The outcome of the 2009 formula 1 World Championship depends on how quickly and effectively the traditional front-running teams can develop and introduce double diffusers as they attempt to rein in Brawn GP.
A decision by the FIA Court of Appeal on April 14 backed up the earlier verdict by race stewards in Australia and Malaysia in confirming that the route chosen by Brawn, Toyota and Williams is legal. The seven other teams are now in a race against time to modify their cars. Renault introduced its prototype on Fernando Alonso’s car in China, while revised packages from McLaren and Ferrari will make their debut in Barcelona.
Although most insiders acknowledge that there is more to the Brawn BGP001 than the double diffuser – and Red Bull Racing has established itself as the second-fastest team while running to ‘standard’ spec – the other teams agree that the devices offer an instant time advantage.
The overall aero balance is also altered, however, and that impacts on the rest of the car. With no track testing available some teams may take time to hone their new packages.
“We were disappointed, that’s for sure, because we and six other teams had a different view of the regulations, especially the intention of the regulations,” BMW’s Mario Theissen told Motor Sport. “Obviously it is a big handicap for this season. We have to rush to develop our own solution, which is quite difficult without any in-season testing. The teams who have it already will develop as well.
“We have to assume the full potential of such a solution has not been exploited yet, not by far. It will carry on throughout the season. It is definitely much more than just changing the diffuser. The airflow of the diffuser is affected by anything upstream, so we have to redesign the whole aero package.”
The situation is complicated for some teams by the layout of their gearbox and rear suspension. McLaren and its gearbox customer Force India are believed to have the easiest task and do not need to make major mechanical changes, while Red Bull is at the other extreme. An added complication is that any design changes to a gearbox and suspension mountings will have to dovetail with the four-race cycle, or drivers will face a five-place grid penalty for taking a new unit. Ferrari meanwhile has a specific problem with the location of its hydraulic system.
RBR team boss Christian Horner told Motor Sport: “We’re now faced with having to go and design our own solution, and for an independent team such as ourselves there’s a massive amount of cost involved. It’s significant because it is such an integral part of the car, and it’s not just a bolt-on solution.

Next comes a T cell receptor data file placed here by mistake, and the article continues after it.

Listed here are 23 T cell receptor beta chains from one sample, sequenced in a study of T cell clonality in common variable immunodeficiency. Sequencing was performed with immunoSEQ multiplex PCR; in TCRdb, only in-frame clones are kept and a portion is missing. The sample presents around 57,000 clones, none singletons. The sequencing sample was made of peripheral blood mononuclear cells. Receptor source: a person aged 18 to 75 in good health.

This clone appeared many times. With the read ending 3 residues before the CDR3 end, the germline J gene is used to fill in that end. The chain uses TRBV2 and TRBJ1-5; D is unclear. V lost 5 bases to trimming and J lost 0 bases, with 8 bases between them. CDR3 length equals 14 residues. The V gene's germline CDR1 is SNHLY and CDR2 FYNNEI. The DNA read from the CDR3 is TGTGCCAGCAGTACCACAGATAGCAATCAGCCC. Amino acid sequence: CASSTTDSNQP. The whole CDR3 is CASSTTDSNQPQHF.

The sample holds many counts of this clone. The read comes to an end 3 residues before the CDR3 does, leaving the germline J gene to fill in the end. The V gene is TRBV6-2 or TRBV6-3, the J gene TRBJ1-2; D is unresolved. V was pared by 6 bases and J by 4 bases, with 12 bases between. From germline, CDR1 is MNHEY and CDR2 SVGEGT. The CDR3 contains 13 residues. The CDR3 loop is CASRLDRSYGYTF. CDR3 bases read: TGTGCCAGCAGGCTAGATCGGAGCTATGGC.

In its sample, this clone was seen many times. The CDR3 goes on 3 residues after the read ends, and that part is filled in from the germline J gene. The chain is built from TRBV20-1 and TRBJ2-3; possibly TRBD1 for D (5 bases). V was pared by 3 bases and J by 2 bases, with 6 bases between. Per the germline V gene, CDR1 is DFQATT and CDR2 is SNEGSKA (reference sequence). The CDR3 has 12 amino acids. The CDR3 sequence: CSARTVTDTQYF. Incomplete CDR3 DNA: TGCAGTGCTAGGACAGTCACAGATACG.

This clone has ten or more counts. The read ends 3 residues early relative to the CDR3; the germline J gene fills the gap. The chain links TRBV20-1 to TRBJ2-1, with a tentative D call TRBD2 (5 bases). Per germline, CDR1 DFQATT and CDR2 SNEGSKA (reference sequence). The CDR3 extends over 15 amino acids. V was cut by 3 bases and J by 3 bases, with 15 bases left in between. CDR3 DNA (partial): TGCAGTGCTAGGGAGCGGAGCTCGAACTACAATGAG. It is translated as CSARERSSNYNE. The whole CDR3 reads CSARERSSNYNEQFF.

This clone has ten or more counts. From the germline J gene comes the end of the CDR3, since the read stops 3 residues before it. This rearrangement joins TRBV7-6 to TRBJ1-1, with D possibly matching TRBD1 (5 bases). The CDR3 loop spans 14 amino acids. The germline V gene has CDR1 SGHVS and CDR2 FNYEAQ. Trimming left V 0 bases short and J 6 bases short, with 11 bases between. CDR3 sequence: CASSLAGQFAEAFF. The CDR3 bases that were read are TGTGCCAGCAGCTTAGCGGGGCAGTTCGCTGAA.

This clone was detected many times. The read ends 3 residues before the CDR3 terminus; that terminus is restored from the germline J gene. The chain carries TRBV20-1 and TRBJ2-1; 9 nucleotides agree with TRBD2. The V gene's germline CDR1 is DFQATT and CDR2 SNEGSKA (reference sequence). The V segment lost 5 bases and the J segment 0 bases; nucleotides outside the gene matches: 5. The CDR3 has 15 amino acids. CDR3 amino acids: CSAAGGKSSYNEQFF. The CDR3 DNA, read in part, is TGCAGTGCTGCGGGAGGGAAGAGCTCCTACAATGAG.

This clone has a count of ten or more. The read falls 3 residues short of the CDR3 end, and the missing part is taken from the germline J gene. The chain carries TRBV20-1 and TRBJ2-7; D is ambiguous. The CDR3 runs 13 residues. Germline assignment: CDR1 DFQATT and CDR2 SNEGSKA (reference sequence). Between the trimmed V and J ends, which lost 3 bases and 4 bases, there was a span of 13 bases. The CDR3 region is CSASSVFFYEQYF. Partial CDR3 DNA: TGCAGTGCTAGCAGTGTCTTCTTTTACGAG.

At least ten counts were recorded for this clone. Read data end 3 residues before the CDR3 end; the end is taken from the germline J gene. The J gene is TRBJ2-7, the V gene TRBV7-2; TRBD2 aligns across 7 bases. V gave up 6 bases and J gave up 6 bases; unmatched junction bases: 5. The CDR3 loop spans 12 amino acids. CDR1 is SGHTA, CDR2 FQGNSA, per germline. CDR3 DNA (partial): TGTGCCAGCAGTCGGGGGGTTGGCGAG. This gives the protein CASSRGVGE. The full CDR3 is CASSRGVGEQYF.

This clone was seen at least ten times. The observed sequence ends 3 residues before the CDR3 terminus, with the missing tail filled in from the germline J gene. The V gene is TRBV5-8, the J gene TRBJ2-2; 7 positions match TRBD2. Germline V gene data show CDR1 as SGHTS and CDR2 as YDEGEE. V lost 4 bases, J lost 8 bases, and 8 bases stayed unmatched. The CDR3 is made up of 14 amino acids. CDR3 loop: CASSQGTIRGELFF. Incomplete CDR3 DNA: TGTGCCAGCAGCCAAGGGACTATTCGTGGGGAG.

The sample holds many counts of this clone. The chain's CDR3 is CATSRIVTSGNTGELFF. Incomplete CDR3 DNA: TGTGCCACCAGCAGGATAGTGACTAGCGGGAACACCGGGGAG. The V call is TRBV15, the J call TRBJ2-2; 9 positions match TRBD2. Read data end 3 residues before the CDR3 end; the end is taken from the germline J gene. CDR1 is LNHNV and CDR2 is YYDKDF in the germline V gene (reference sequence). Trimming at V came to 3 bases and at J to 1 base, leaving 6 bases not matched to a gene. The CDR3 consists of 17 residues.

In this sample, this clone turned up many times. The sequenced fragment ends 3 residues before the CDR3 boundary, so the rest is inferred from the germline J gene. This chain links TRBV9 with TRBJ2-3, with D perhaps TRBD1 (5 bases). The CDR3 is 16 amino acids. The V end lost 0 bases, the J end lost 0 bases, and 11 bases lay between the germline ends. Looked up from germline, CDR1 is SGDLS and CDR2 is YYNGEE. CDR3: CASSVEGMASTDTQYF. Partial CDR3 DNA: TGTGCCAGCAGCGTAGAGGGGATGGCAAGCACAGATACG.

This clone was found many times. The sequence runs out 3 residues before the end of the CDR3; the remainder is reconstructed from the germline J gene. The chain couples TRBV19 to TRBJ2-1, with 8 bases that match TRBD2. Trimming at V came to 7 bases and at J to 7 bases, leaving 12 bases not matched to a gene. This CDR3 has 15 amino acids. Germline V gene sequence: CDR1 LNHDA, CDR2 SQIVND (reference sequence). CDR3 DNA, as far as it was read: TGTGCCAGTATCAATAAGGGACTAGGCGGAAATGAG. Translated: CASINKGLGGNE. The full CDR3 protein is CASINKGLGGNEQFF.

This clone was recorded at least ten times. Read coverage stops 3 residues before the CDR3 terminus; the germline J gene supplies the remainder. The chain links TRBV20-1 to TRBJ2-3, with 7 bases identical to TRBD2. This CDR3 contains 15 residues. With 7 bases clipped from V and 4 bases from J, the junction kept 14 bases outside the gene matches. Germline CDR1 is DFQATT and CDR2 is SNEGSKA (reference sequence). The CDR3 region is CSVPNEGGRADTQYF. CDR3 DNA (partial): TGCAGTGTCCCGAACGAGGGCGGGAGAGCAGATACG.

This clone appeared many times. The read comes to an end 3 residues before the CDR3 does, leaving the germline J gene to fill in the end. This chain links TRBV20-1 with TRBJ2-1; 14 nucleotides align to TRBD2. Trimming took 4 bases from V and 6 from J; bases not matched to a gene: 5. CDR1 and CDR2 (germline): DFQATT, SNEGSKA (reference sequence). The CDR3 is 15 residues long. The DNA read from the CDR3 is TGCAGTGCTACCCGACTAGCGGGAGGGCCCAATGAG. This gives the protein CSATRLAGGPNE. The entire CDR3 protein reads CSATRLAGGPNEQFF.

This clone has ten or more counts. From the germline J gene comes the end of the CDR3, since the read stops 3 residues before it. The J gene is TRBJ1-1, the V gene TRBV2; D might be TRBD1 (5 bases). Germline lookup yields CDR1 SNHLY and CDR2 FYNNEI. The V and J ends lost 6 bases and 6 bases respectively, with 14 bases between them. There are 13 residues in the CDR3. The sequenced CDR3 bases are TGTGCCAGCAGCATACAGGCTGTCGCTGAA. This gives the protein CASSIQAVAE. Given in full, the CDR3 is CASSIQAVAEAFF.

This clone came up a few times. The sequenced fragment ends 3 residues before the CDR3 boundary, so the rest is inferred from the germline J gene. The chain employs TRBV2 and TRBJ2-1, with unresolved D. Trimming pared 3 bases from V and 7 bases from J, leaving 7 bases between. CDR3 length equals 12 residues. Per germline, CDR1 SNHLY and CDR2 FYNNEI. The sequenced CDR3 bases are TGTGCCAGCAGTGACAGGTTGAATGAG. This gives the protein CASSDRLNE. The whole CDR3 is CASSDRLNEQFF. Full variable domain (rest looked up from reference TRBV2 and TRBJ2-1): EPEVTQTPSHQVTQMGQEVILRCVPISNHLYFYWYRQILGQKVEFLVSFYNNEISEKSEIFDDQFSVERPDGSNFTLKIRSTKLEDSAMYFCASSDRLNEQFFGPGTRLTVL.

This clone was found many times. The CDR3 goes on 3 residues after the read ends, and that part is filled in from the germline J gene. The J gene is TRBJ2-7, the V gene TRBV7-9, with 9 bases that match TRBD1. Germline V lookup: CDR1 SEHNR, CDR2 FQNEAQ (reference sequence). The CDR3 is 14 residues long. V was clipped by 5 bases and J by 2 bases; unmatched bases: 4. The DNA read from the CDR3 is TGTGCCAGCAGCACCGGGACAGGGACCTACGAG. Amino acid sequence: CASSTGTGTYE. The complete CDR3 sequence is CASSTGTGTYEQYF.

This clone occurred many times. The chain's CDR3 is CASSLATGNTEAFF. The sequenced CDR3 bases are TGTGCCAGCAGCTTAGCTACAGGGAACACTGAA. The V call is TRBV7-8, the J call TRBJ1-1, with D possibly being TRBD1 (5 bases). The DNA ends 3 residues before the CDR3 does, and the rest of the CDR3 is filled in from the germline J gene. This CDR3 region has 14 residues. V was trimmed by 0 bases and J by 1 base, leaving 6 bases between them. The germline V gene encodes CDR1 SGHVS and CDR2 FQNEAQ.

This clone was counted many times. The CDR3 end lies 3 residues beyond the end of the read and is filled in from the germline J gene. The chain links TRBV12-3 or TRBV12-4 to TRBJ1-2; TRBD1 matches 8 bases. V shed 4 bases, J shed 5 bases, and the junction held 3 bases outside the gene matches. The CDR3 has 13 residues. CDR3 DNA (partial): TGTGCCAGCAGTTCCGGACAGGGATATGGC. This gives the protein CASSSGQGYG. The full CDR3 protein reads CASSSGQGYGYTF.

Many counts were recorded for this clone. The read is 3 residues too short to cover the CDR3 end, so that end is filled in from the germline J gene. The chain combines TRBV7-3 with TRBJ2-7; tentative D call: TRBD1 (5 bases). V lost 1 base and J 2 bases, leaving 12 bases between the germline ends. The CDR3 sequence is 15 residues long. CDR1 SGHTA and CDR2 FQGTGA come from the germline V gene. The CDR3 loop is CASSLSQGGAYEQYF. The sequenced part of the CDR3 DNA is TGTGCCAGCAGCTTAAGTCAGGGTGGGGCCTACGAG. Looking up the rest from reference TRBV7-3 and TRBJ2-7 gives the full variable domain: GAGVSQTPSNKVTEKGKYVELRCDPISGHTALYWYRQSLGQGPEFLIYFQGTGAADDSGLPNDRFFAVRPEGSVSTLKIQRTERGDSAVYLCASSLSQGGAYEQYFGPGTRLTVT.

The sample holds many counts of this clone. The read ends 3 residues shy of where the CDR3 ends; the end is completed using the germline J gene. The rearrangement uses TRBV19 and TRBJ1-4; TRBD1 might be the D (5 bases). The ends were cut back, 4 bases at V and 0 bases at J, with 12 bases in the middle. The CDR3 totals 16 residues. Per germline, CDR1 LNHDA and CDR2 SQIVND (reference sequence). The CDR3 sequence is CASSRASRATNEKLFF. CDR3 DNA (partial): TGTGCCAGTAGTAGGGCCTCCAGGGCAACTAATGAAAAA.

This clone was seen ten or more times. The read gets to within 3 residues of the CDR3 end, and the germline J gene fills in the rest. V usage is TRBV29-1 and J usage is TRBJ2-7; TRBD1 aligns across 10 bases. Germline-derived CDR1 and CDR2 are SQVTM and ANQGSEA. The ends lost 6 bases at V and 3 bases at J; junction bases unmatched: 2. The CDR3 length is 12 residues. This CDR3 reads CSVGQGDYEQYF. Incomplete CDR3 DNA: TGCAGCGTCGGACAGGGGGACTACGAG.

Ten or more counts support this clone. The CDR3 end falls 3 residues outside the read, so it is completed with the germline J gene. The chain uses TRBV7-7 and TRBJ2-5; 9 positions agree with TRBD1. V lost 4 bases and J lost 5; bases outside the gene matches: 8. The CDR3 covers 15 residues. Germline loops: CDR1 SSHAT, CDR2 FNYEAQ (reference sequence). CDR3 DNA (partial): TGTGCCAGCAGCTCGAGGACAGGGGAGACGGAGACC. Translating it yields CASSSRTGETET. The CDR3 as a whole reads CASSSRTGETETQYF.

“So there’s a huge amount of redesign work that needs to go into the back of the car. Certainly the suspension will need to be different. It’s almost a B-spec car, so it’s a massive commitment. Hopefully we can look forward to [improving] performance with a double diffuser on a car that’s already pretty competitive.”
Most other teams are expected to introduce several versions of the diffuser as they make those mechanical changes and begin to get full value from the new arrangement.
“Obviously Spain is a real focus for a decent package as it will be for many of the teams,” said McLaren’s Martin Whitmarsh. “We have double diffusers in our wind tunnel, and from the very first moment we put one in, we found a performance advantage. Clearly you can increase that advantage by optimising the package.
“One of the tough dilemmas that most teams are facing is to what extent do you now start to redesign the rear suspension, the back of the car, the transmission, to actually optimise for this particular philosophy. If you choose to do that you’ll be a good way through the race season before you are going to see those benefits. Meanwhile can you get 80 per cent of the potential benefit of this concept within your existing packaging constraints?
“That’s the trade-off we are doing. The gains are sufficient that I expect we shall see different forms of double diffuser on nearly all the cars in Spain, and for those of us who are late to the game we will see further steps as we’re obliged to freeze design and implement, because there is a reasonable performance opportunity there.”
Whitmarsh was keen to point out that Mercedes customer Brawn would still be at the front of the field, even if the double diffusers had been outlawed.
“One thing we should say about Brawn is they are not being successful at the moment merely because of a double diffuser. They have put a tremendous amount of effort and resource into developing this year’s car.
“It’s often the case that if a car is particularly quick we like to focus in on one idea, one concept, but it’s seldom the case. Had the Court of Appeal gone the other way then we wouldn’t have seen Brawn disappearing backwards.”
The story behind Brawn’s success, p88